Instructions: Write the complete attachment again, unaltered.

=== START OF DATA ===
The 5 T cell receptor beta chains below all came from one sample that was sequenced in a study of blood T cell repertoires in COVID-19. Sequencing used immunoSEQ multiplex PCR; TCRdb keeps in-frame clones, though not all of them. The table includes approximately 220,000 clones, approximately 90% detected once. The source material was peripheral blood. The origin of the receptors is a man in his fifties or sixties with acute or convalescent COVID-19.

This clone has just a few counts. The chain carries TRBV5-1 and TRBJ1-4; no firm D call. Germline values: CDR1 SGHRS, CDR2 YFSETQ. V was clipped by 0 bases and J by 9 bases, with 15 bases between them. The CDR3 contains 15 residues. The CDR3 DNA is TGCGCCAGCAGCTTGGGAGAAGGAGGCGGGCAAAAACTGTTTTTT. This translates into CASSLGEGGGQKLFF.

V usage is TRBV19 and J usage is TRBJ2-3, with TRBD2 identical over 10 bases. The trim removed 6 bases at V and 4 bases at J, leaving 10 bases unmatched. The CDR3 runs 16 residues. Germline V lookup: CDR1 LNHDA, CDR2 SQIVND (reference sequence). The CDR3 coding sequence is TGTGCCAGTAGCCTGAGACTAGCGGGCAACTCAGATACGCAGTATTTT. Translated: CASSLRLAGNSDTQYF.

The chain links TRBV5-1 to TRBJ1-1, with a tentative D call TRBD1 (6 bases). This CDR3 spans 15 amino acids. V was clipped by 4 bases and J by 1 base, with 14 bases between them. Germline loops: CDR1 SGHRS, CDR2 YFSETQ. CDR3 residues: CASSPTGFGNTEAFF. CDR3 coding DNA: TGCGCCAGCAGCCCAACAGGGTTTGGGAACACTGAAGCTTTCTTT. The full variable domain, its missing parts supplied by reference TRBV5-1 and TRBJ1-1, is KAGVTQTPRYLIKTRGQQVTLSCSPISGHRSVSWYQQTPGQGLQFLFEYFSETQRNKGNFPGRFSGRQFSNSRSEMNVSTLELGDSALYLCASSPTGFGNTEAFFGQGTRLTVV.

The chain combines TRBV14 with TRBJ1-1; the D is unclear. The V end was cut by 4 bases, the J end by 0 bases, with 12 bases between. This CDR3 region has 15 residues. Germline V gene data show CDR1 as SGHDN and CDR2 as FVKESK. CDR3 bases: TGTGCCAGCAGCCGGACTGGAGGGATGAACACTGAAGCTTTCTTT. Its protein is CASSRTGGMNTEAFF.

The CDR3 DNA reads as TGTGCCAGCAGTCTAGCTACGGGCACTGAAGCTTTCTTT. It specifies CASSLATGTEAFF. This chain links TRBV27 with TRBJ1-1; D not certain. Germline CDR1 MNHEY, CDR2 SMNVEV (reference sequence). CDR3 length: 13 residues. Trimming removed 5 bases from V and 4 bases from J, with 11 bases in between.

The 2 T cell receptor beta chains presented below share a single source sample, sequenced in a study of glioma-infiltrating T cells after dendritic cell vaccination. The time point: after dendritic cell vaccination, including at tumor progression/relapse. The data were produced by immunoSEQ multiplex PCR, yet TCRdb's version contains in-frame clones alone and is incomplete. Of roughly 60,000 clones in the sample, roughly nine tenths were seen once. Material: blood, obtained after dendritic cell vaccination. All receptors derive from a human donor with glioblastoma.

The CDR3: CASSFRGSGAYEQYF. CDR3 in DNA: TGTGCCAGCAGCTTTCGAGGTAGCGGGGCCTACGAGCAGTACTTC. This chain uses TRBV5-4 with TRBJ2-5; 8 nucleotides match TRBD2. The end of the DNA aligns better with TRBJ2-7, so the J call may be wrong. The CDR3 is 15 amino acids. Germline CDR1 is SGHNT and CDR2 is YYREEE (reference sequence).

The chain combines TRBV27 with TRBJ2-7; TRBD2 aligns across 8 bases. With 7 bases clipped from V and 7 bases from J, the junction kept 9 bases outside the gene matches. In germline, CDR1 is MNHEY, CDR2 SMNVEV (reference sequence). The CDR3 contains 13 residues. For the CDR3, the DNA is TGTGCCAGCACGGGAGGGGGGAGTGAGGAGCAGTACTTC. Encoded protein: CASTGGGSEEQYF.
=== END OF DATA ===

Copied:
The 5 T cell receptor beta chains below all came from one sample that was sequenced in a study of blood T cell repertoires in COVID-19. Sequencing used immunoSEQ multiplex PCR; TCRdb keeps in-frame clones, though not all of them. The table includes approximately 220,000 clones, approximately 90% detected once. The source material was peripheral blood. The origin of the receptors is a man in his fifties or sixties with acute or convalescent COVID-19.

This clone has just a few counts. The chain carries TRBV5-1 and TRBJ1-4; no firm D call. Germline values: CDR1 SGHRS, CDR2 YFSETQ. V was clipped by 0 bases and J by 9 bases, with 15 bases between them. The CDR3 contains 15 residues. The CDR3 DNA is TGCGCCAGCAGCTTGGGAGAAGGAGGCGGGCAAAAACTGTTTTTT. This translates into CASSLGEGGGQKLFF.

V usage is TRBV19 and J usage is TRBJ2-3, with TRBD2 identical over 10 bases. The trim removed 6 bases at V and 4 bases at J, leaving 10 bases unmatched. The CDR3 runs 16 residues. Germline V lookup: CDR1 LNHDA, CDR2 SQIVND (reference sequence). The CDR3 coding sequence is TGTGCCAGTAGCCTGAGACTAGCGGGCAACTCAGATACGCAGTATTTT. Translated: CASSLRLAGNSDTQYF.

The chain links TRBV5-1 to TRBJ1-1, with a tentative D call TRBD1 (6 bases). This CDR3 spans 15 amino acids. V was clipped by 4 bases and J by 1 base, with 14 bases between them. Germline loops: CDR1 SGHRS, CDR2 YFSETQ. CDR3 residues: CASSPTGFGNTEAFF. CDR3 coding DNA: TGCGCCAGCAGCCCAACAGGGTTTGGGAACACTGAAGCTTTCTTT. The full variable domain, its missing parts supplied by reference TRBV5-1 and TRBJ1-1, is KAGVTQTPRYLIKTRGQQVTLSCSPISGHRSVSWYQQTPGQGLQFLFEYFSETQRNKGNFPGRFSGRQFSNSRSEMNVSTLELGDSALYLCASSPTGFGNTEAFFGQGTRLTVV.

The chain combines TRBV14 with TRBJ1-1; the D is unclear. The V end was cut by 4 bases, the J end by 0 bases, with 12 bases between. This CDR3 region has 15 residues. Germline V gene data show CDR1 as SGHDN and CDR2 as FVKESK. CDR3 bases: TGTGCCAGCAGCCGGACTGGAGGGATGAACACTGAAGCTTTCTTT. Its protein is CASSRTGGMNTEAFF.

The CDR3 DNA reads as TGTGCCAGCAGTCTAGCTACGGGCACTGAAGCTTTCTTT. It specifies CASSLATGTEAFF. This chain links TRBV27 with TRBJ1-1; D not certain. Germline CDR1 MNHEY, CDR2 SMNVEV (reference sequence). CDR3 length: 13 residues. Trimming removed 5 bases from V and 4 bases from J, with 11 bases in between.

The 2 T cell receptor beta chains presented below share a single source sample, sequenced in a study of glioma-infiltrating T cells after dendritic cell vaccination. The time point: after dendritic cell vaccination, including at tumor progression/relapse. The data were produced by immunoSEQ multiplex PCR, yet TCRdb's version contains in-frame clones alone and is incomplete. Of roughly 60,000 clones in the sample, roughly nine tenths were seen once. Material: blood, obtained after dendritic cell vaccination. All receptors derive from a human donor with glioblastoma.

The CDR3: CASSFRGSGAYEQYF. CDR3 in DNA: TGTGCCAGCAGCTTTCGAGGTAGCGGGGCCTACGAGCAGTACTTC. This chain uses TRBV5-4 with TRBJ2-5; 8 nucleotides match TRBD2. The end of the DNA aligns better with TRBJ2-7, so the J call may be wrong. The CDR3 is 15 amino acids. Germline CDR1 is SGHNT and CDR2 is YYREEE (reference sequence).

The chain combines TRBV27 with TRBJ2-7; TRBD2 aligns across 8 bases. With 7 bases clipped from V and 7 bases from J, the junction kept 9 bases outside the gene matches. In germline, CDR1 is MNHEY, CDR2 SMNVEV (reference sequence). The CDR3 contains 13 residues. For the CDR3, the DNA is TGTGCCAGCACGGGAGGGGGGAGTGAGGAGCAGTACTTC. Encoded protein: CASTGGGSEEQYF.